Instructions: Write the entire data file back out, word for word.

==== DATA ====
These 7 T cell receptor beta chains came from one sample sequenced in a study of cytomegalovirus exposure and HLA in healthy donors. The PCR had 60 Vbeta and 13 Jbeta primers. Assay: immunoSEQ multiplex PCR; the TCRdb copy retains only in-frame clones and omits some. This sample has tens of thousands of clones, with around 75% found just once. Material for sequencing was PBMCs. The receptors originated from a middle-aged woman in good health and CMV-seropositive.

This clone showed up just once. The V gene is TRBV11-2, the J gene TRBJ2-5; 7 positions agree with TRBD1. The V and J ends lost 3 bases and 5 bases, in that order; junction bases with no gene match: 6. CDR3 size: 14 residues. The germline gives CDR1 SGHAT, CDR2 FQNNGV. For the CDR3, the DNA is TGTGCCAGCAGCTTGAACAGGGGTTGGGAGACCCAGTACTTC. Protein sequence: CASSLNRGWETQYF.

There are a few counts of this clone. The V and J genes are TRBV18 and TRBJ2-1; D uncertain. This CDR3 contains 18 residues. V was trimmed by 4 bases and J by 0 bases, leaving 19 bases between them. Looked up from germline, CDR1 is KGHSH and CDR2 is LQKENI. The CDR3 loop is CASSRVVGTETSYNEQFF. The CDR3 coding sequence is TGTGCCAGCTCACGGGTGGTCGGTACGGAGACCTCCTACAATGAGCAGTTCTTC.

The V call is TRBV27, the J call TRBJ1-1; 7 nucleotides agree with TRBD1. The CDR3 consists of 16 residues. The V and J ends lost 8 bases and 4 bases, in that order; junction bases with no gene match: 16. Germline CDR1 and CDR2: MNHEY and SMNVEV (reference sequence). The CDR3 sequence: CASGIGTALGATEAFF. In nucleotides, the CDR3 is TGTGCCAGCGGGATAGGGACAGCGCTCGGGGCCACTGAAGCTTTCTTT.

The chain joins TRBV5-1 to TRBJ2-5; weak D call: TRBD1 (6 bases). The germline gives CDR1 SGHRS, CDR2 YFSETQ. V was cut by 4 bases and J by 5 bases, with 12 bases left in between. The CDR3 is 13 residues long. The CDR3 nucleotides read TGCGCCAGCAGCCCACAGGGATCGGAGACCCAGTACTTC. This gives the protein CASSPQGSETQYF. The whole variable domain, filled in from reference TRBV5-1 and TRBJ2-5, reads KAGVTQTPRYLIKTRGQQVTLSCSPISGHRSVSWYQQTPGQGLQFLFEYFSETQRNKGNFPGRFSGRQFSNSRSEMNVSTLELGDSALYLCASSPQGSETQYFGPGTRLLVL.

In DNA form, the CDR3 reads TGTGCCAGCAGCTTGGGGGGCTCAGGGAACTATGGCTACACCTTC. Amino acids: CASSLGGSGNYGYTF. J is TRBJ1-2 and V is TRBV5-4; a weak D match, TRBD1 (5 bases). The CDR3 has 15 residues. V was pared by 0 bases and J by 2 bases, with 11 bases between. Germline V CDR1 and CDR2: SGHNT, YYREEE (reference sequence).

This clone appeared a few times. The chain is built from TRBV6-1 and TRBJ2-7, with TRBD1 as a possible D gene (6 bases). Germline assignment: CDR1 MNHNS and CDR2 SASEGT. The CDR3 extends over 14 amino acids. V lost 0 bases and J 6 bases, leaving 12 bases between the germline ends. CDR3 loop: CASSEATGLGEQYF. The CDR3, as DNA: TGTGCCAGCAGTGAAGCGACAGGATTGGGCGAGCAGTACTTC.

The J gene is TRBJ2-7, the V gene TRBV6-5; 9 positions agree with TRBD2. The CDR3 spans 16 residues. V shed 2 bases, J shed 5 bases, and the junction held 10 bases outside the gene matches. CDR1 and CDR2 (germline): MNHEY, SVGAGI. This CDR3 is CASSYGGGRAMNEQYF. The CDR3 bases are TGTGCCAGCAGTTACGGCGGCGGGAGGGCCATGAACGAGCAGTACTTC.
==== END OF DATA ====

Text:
These 7 T cell receptor beta chains came from one sample sequenced in a study of cytomegalovirus exposure and HLA in healthy donors. The PCR had 60 Vbeta and 13 Jbeta primers. Assay: immunoSEQ multiplex PCR; the TCRdb copy retains only in-frame clones and omits some. This sample has tens of thousands of clones, with around 75% found just once. Material for sequencing was PBMCs. The receptors originated from a middle-aged woman in good health and CMV-seropositive.

This clone showed up just once. The V gene is TRBV11-2, the J gene TRBJ2-5; 7 positions agree with TRBD1. The V and J ends lost 3 bases and 5 bases, in that order; junction bases with no gene match: 6. CDR3 size: 14 residues. The germline gives CDR1 SGHAT, CDR2 FQNNGV. For the CDR3, the DNA is TGTGCCAGCAGCTTGAACAGGGGTTGGGAGACCCAGTACTTC. Protein sequence: CASSLNRGWETQYF.

There are a few counts of this clone. The V and J genes are TRBV18 and TRBJ2-1; D uncertain. This CDR3 contains 18 residues. V was trimmed by 4 bases and J by 0 bases, leaving 19 bases between them. Looked up from germline, CDR1 is KGHSH and CDR2 is LQKENI. The CDR3 loop is CASSRVVGTETSYNEQFF. The CDR3 coding sequence is TGTGCCAGCTCACGGGTGGTCGGTACGGAGACCTCCTACAATGAGCAGTTCTTC.

The V call is TRBV27, the J call TRBJ1-1; 7 nucleotides agree with TRBD1. The CDR3 consists of 16 residues. The V and J ends lost 8 bases and 4 bases, in that order; junction bases with no gene match: 16. Germline CDR1 and CDR2: MNHEY and SMNVEV (reference sequence). The CDR3 sequence: CASGIGTALGATEAFF. In nucleotides, the CDR3 is TGTGCCAGCGGGATAGGGACAGCGCTCGGGGCCACTGAAGCTTTCTTT.

The chain joins TRBV5-1 to TRBJ2-5; weak D call: TRBD1 (6 bases). The germline gives CDR1 SGHRS, CDR2 YFSETQ. V was cut by 4 bases and J by 5 bases, with 12 bases left in between. The CDR3 is 13 residues long. The CDR3 nucleotides read TGCGCCAGCAGCCCACAGGGATCGGAGACCCAGTACTTC. This gives the protein CASSPQGSETQYF. The whole variable domain, filled in from reference TRBV5-1 and TRBJ2-5, reads KAGVTQTPRYLIKTRGQQVTLSCSPISGHRSVSWYQQTPGQGLQFLFEYFSETQRNKGNFPGRFSGRQFSNSRSEMNVSTLELGDSALYLCASSPQGSETQYFGPGTRLLVL.

In DNA form, the CDR3 reads TGTGCCAGCAGCTTGGGGGGCTCAGGGAACTATGGCTACACCTTC. Amino acids: CASSLGGSGNYGYTF. J is TRBJ1-2 and V is TRBV5-4; a weak D match, TRBD1 (5 bases). The CDR3 has 15 residues. V was pared by 0 bases and J by 2 bases, with 11 bases between. Germline V CDR1 and CDR2: SGHNT, YYREEE (reference sequence).

This clone appeared a few times. The chain is built from TRBV6-1 and TRBJ2-7, with TRBD1 as a possible D gene (6 bases). Germline assignment: CDR1 MNHNS and CDR2 SASEGT. The CDR3 extends over 14 amino acids. V lost 0 bases and J 6 bases, leaving 12 bases between the germline ends. CDR3 loop: CASSEATGLGEQYF. The CDR3, as DNA: TGTGCCAGCAGTGAAGCGACAGGATTGGGCGAGCAGTACTTC.

The J gene is TRBJ2-7, the V gene TRBV6-5; 9 positions agree with TRBD2. The CDR3 spans 16 residues. V shed 2 bases, J shed 5 bases, and the junction held 10 bases outside the gene matches. CDR1 and CDR2 (germline): MNHEY, SVGAGI. This CDR3 is CASSYGGGRAMNEQYF. The CDR3 bases are TGTGCCAGCAGTTACGGCGGCGGGAGGGCCATGAACGAGCAGTACTTC.